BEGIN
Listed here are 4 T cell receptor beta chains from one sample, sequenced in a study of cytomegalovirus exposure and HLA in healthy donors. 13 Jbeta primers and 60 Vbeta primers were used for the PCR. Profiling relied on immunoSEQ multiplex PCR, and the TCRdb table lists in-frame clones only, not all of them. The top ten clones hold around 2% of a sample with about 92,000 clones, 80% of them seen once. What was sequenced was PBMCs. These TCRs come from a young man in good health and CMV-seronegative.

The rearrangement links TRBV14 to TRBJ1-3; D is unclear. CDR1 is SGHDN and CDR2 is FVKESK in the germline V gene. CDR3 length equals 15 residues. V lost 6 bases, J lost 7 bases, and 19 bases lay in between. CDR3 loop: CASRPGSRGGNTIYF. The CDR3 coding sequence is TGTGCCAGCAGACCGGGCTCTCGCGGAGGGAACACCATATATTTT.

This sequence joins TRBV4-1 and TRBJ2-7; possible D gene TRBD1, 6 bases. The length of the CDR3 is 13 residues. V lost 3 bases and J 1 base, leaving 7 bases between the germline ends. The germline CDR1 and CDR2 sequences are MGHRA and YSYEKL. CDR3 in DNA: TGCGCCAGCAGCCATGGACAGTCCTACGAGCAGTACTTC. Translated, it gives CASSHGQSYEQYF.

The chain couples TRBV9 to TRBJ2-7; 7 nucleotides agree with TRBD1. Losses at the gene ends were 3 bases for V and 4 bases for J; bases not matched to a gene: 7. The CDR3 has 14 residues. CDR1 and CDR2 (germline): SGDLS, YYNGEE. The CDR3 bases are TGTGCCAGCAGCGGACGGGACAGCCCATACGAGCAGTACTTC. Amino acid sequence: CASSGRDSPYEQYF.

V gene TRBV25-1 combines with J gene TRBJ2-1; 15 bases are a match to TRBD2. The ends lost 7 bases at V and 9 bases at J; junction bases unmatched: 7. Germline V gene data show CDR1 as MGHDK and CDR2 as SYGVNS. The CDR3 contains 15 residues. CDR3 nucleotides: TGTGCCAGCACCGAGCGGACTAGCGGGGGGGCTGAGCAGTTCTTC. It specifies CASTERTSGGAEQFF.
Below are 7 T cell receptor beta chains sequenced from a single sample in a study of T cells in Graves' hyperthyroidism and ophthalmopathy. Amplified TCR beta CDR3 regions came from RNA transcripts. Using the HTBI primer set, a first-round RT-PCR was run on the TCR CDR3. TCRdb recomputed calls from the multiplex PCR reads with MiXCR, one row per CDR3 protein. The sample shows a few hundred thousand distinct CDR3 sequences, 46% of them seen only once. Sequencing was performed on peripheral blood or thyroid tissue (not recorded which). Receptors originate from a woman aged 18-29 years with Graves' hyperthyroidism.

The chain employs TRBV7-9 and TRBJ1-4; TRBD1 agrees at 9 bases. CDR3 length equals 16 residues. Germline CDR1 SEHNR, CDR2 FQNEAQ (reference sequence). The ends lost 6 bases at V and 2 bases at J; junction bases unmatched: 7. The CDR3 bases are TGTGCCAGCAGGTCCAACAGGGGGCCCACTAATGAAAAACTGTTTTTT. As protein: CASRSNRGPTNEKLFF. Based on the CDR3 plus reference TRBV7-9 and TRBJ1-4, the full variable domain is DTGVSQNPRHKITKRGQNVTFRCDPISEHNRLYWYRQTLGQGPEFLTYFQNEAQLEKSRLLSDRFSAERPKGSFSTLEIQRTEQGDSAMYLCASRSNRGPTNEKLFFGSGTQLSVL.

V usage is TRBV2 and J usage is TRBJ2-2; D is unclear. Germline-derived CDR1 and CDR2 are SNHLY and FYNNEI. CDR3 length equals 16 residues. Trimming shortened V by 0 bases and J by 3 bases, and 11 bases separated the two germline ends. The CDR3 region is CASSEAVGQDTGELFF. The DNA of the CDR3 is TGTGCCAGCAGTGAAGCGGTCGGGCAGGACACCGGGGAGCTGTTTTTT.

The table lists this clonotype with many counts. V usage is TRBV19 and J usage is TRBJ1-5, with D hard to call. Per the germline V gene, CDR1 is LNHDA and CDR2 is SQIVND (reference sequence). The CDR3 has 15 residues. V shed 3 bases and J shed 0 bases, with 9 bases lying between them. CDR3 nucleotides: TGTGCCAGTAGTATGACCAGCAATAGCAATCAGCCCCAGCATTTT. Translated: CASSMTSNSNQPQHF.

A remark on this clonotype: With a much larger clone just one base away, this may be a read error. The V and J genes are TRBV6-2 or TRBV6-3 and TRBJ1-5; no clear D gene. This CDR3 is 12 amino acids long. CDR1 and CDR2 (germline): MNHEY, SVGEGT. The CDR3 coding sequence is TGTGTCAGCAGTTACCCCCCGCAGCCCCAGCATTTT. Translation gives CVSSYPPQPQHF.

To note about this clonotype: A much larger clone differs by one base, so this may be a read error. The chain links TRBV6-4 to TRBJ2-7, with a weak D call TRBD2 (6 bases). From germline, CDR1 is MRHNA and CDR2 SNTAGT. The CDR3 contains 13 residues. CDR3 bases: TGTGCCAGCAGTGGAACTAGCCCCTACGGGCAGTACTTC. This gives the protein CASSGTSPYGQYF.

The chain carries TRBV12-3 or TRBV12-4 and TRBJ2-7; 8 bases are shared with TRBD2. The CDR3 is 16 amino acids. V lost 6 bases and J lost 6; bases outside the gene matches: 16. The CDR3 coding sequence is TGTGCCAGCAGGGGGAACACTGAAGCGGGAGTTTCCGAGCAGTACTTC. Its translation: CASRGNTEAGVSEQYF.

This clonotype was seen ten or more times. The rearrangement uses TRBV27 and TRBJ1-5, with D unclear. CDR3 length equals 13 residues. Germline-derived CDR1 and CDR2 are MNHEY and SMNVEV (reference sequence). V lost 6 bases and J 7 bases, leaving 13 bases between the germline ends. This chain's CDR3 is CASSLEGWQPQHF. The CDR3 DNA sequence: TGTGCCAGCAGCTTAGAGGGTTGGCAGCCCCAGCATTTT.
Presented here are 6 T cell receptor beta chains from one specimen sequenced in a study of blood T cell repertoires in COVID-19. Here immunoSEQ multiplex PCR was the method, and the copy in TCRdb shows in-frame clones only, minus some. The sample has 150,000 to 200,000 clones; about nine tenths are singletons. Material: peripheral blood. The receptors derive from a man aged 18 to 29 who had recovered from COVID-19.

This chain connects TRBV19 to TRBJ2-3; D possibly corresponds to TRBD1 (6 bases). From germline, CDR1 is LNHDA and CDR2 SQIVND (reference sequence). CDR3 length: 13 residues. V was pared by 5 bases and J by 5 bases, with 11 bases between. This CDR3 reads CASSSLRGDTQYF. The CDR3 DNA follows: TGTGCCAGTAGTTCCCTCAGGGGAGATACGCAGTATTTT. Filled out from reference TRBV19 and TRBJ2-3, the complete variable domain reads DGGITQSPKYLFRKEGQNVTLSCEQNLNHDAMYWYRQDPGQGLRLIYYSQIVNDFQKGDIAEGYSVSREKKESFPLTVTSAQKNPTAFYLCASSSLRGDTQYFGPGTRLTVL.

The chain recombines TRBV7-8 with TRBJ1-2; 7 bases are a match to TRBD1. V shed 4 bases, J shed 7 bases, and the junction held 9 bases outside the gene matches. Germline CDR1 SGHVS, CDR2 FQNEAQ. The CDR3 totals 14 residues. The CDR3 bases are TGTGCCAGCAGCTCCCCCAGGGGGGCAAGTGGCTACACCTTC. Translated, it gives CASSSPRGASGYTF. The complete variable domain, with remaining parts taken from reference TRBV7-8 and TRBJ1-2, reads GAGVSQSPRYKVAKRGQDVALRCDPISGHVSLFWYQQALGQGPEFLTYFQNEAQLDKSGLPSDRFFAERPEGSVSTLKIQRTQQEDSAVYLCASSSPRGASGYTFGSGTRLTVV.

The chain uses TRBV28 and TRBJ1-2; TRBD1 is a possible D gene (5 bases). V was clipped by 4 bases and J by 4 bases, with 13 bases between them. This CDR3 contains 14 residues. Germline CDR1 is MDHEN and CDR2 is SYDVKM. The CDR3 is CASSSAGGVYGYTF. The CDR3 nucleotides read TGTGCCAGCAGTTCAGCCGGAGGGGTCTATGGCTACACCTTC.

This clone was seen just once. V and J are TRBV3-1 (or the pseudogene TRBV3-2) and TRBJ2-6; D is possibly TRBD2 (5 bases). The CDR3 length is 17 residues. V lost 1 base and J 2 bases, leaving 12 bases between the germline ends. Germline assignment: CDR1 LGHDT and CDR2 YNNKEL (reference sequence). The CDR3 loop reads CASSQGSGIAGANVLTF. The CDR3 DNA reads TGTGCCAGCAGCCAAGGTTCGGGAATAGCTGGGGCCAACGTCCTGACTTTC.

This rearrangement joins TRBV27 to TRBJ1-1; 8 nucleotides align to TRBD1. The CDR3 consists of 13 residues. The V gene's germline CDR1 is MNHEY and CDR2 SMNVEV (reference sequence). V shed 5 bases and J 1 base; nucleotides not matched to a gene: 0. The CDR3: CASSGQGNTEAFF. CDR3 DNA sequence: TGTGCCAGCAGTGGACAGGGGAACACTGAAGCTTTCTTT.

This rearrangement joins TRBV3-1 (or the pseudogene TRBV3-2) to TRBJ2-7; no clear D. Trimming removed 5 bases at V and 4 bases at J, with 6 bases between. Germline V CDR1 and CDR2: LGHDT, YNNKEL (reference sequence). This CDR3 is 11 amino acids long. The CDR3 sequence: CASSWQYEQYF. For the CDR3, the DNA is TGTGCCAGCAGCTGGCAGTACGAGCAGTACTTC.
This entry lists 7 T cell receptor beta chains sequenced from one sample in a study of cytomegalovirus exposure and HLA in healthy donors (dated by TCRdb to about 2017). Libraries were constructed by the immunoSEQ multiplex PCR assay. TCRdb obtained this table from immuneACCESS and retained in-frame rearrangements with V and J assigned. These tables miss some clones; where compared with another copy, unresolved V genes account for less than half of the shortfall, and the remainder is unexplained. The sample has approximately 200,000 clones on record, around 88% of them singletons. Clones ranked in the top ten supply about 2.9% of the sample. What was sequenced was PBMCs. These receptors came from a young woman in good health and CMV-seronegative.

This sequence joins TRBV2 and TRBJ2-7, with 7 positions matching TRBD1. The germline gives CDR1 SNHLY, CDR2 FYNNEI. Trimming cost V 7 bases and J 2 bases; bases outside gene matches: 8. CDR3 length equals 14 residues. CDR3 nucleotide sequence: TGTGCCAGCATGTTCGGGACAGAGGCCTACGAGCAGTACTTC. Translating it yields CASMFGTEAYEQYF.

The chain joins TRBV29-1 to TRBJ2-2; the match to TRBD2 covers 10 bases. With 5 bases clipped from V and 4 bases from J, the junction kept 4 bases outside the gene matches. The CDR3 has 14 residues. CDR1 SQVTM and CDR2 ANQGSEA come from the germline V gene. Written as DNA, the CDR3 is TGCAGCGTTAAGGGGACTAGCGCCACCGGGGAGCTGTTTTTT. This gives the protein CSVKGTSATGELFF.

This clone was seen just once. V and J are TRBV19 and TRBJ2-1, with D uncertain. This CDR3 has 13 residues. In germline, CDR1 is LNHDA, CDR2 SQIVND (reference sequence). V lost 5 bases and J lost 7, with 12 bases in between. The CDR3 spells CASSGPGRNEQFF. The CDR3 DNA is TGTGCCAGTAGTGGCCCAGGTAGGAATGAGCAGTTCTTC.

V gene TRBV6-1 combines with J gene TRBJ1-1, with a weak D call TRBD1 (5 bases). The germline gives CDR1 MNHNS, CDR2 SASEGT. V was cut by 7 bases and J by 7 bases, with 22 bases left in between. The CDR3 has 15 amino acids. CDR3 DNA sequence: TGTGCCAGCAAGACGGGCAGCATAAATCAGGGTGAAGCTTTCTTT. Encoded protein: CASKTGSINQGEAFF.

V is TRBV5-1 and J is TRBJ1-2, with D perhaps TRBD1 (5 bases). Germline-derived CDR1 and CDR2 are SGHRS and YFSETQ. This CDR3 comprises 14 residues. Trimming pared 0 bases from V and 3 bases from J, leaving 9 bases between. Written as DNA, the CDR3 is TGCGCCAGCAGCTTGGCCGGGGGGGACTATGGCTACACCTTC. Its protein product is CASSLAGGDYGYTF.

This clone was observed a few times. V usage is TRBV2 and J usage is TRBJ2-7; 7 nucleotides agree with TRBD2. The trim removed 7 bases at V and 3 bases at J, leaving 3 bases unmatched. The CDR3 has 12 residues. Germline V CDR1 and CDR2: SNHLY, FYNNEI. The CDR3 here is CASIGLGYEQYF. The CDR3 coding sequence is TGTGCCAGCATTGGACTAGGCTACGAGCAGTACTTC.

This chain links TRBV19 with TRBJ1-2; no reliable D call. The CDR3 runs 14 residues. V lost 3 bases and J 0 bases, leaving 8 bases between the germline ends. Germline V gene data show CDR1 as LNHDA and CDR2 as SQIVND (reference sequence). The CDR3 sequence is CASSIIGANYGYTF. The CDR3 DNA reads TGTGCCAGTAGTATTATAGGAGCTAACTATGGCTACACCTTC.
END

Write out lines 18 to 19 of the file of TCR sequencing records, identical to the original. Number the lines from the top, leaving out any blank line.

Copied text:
This clone was seen just once. V and J are TRBV3-1 (or the pseudogene TRBV3-2) and TRBJ2-6; D is possibly TRBD2 (5 bases). The CDR3 length is 17 residues. V lost 1 base and J 2 bases, leaving 12 bases between the germline ends. Germline assignment: CDR1 LGHDT and CDR2 YNNKEL (reference sequence). The CDR3 loop reads CASSQGSGIAGANVLTF. The CDR3 DNA reads TGTGCCAGCAGCCAAGGTTCGGGAATAGCTGGGGCCAACGTCCTGACTTTC.

This rearrangement joins TRBV27 to TRBJ1-1; 8 nucleotides align to TRBD1. The CDR3 consists of 13 residues. The V gene's germline CDR1 is MNHEY and CDR2 SMNVEV (reference sequence). V shed 5 bases and J 1 base; nucleotides not matched to a gene: 0. The CDR3: CASSGQGNTEAFF. CDR3 DNA sequence: TGTGCCAGCAGTGGACAGGGGAACACTGAAGCTTTCTTT.